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Running Mom

By: Daniela Allee

“You’re basically at the 20 mile mark,” my husband, Andrew, told me last March. I was holding onto the hospital bed railing, transitioning into the pushing phase of labor. As contractions came and crested, I focused on the one I was in, trying not to think about the next. I told myself, “I’ve done hard, repetitive things. Try to focus on the present. What’ll come next, will come.” 

With a few more pushes left he said, “You’ve got 800 to go.” I felt this sense of relief wash over me as I rested between efforts. The end is in sight! And what a sight it was to behold my son, Mateo. 

Birthing him was the hardest, most intense and most exhilarating thing I’ve ever done. 

Before having a baby, two marathons I’d done held that spot. In my non-parent days, my mileage was higher and more consistent, and I could regularly get to Tuesday Night Track. During pregnancy, I let go of goals and simply enjoyed the act of running. Getting back to it since becoming a mom has been a gradual and humbling, though often sweet, experience. The goals I have now include two key elements: my friends and more patience. 

My friends and running partners were there with me throughout pregnancy, slowing down with me on runs as my baby and belly grew. One friend and I even walked five miles on Mt.Tom as I entered week 41 of pregnancy in an attempt to induce labor. (It didn’t happen). They've held and played with my son, and have cheered me on from completing my first run without walking to hiking Smarts Mountain together 6 months postpartum. Now, we're scheming a Pemi loop for sometime this year. It'll be my first. 

Training for that feels a little daunting. I'm just now getting back to hitting 20 miles consistently. I fit in runs when I can -- early in the morning or swapping a lunch break for a running break. I call myself an opportunistic runner when anyone asks about a routine. Kids are unpredictable, and control over your own time vastly diminishes as a parent. So I’ve tried to take things a day at a time. I’ve learned in track workouts, whether it’s 1k repeats or 400s, it’s better for me to just focus on the rep I’m doing, and make the most of it, instead of fixating on the reps to come.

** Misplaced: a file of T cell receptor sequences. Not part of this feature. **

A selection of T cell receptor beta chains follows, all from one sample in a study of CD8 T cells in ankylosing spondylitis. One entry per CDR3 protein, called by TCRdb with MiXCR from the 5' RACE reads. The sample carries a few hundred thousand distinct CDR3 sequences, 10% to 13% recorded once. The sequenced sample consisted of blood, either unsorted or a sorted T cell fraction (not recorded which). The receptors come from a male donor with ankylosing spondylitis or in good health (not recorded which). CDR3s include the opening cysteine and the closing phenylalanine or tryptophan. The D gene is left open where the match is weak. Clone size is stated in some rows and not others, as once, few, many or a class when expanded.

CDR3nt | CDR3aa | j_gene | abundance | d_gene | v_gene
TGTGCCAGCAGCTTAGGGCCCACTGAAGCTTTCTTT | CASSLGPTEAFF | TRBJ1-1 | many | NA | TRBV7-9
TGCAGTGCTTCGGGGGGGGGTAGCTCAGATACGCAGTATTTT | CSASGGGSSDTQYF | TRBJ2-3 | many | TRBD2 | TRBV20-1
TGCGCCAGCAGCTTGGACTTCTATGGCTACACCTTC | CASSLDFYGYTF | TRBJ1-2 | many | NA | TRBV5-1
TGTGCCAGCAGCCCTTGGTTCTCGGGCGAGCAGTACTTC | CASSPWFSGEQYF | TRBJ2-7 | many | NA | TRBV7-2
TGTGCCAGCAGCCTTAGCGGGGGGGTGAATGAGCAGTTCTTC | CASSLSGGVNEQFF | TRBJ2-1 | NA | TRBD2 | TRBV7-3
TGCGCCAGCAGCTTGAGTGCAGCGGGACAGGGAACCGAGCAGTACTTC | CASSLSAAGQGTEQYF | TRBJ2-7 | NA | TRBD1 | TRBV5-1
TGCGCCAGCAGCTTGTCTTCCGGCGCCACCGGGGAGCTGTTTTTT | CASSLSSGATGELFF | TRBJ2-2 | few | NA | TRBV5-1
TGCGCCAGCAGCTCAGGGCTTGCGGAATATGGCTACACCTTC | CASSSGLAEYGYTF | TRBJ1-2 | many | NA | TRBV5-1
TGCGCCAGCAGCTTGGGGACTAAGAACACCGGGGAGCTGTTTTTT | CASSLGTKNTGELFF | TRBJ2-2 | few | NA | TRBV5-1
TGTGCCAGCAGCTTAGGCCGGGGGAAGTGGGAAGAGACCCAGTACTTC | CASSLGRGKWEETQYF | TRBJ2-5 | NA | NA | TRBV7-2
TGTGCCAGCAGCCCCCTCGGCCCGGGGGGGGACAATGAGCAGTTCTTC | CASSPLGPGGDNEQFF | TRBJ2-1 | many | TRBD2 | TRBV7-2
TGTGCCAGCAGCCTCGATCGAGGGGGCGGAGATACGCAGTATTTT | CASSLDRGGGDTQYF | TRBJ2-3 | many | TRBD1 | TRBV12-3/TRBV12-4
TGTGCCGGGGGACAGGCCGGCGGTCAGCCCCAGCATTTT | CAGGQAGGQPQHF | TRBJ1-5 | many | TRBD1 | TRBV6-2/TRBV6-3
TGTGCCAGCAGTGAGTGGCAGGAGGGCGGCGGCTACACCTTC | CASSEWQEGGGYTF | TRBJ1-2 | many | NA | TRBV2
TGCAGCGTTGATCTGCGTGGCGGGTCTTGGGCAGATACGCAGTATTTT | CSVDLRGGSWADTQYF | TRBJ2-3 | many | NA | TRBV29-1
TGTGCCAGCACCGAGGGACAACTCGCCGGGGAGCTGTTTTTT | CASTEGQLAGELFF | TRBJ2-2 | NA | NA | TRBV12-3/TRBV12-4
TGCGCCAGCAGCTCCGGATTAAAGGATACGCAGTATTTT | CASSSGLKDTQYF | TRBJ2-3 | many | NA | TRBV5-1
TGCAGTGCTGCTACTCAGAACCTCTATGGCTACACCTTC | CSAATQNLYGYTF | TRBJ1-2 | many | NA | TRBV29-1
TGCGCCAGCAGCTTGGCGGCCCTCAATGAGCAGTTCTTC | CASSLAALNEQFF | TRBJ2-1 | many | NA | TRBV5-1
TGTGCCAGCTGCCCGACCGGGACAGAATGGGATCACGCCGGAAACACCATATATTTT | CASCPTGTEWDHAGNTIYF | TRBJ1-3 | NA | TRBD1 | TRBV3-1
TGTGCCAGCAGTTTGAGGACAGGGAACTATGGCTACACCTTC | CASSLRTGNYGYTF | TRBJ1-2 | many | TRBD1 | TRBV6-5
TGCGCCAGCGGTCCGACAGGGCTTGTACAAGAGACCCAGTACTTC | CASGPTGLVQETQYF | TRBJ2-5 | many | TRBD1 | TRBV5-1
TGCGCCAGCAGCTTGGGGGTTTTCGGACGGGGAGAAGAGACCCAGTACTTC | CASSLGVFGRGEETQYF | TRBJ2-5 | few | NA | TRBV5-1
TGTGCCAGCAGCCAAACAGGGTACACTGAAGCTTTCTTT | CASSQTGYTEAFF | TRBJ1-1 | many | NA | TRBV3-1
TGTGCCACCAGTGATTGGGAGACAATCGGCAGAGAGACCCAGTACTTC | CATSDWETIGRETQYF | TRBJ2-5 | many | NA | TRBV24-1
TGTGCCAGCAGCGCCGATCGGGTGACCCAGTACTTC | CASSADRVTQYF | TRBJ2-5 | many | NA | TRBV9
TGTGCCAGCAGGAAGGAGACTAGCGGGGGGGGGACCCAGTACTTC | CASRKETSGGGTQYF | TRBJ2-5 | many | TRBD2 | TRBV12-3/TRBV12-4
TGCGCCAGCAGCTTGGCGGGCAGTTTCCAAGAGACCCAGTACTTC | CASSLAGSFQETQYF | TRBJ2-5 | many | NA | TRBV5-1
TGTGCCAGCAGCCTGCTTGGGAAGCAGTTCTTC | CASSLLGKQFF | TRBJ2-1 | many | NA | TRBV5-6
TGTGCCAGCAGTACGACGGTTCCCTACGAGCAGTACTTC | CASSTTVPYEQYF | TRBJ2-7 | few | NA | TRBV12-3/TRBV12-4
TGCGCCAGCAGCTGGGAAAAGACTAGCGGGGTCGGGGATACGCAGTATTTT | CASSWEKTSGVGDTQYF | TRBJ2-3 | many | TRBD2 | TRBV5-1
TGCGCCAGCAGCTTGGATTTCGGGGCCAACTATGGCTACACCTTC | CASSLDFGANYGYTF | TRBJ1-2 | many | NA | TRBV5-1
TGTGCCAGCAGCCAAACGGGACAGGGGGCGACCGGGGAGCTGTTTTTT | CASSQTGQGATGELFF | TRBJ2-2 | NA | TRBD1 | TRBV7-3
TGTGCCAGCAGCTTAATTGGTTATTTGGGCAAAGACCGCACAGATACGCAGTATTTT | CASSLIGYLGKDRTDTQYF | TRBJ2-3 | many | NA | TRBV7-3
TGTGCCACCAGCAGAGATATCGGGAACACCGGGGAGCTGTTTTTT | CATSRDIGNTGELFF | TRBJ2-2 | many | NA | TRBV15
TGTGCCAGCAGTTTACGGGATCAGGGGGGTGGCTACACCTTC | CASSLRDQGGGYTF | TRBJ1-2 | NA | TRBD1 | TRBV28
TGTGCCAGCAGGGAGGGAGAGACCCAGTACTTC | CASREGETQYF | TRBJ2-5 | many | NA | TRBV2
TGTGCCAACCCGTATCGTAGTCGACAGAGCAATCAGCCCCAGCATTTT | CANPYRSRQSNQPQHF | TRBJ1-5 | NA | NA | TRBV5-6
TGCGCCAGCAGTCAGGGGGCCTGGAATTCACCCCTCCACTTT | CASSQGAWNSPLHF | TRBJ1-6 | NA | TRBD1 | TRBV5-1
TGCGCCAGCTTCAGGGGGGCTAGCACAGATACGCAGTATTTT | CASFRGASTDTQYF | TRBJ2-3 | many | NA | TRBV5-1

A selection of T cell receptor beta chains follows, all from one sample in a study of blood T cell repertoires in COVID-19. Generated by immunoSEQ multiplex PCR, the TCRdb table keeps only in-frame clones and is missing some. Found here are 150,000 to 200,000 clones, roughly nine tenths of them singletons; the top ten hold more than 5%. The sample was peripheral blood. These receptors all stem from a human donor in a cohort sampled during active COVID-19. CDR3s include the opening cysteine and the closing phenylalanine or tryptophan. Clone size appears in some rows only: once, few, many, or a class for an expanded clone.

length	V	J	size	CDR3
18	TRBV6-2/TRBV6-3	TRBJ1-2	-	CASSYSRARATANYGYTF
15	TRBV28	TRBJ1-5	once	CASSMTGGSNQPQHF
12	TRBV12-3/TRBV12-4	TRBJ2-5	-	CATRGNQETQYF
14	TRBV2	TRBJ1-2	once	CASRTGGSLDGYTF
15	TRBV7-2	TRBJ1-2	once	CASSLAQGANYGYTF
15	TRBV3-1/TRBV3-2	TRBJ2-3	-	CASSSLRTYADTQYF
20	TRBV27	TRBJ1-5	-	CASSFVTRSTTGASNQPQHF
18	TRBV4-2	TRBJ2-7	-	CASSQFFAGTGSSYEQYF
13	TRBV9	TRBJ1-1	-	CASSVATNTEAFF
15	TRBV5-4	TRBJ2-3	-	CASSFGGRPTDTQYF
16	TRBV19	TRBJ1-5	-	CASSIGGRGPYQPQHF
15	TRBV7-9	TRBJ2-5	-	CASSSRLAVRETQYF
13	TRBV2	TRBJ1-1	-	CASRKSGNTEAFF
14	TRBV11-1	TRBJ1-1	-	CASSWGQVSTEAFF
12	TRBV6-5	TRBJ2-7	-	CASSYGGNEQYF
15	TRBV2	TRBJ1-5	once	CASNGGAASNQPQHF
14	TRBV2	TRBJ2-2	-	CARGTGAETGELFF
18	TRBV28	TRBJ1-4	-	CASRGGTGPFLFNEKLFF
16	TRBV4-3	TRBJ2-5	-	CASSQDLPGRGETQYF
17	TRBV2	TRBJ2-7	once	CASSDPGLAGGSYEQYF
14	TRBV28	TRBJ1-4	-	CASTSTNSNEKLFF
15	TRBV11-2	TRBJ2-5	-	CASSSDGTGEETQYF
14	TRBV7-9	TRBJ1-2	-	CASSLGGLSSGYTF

I wouldn't have set out my Pemi goal without knowing I’d have my friends Kali and Cara with me, not just there on the day, but in the months leading up to it. Seeing the number of professional runners who had babies in 2023 and have come back roaring this year has inspired me to keep at it. Every time I see Elle Purrier St.Pierre win a race, I tear up. I wiped a few when she dedicated her win of the Wanamaker mile this year to moms. When she held her son Ivan after setting an American Record and winning the world championship, I felt proud of her.

I feel proud of every mom I see, in particular of those coming back to running. Each pregnancy, birth and postpartum is different. Sometimes the return to running can feel like three steps forward, two steps back (one week it's 20 miles the next it's eight). Sometimes getting out even for 10 minutes with the baby in the stroller is a win. A lot goes unseen about what it takes to sometimes just get out the door. 

But after a few minutes of breathing fresh air and moving, a part of my heart feels quieter, less hurried, and more alive. Running is a joyful and meditative act for me, a place to reconnect, pause and reflect. My one-year old doesn't grasp that, but he does see the trees passing by, points at clouds moving and feels the warmth of the sun as he sits in the stroller. 

I love sharing this part of my life and world with him, watching him swing his legs to the rhythm of our pace. Maybe one day, we'll run side by side. 

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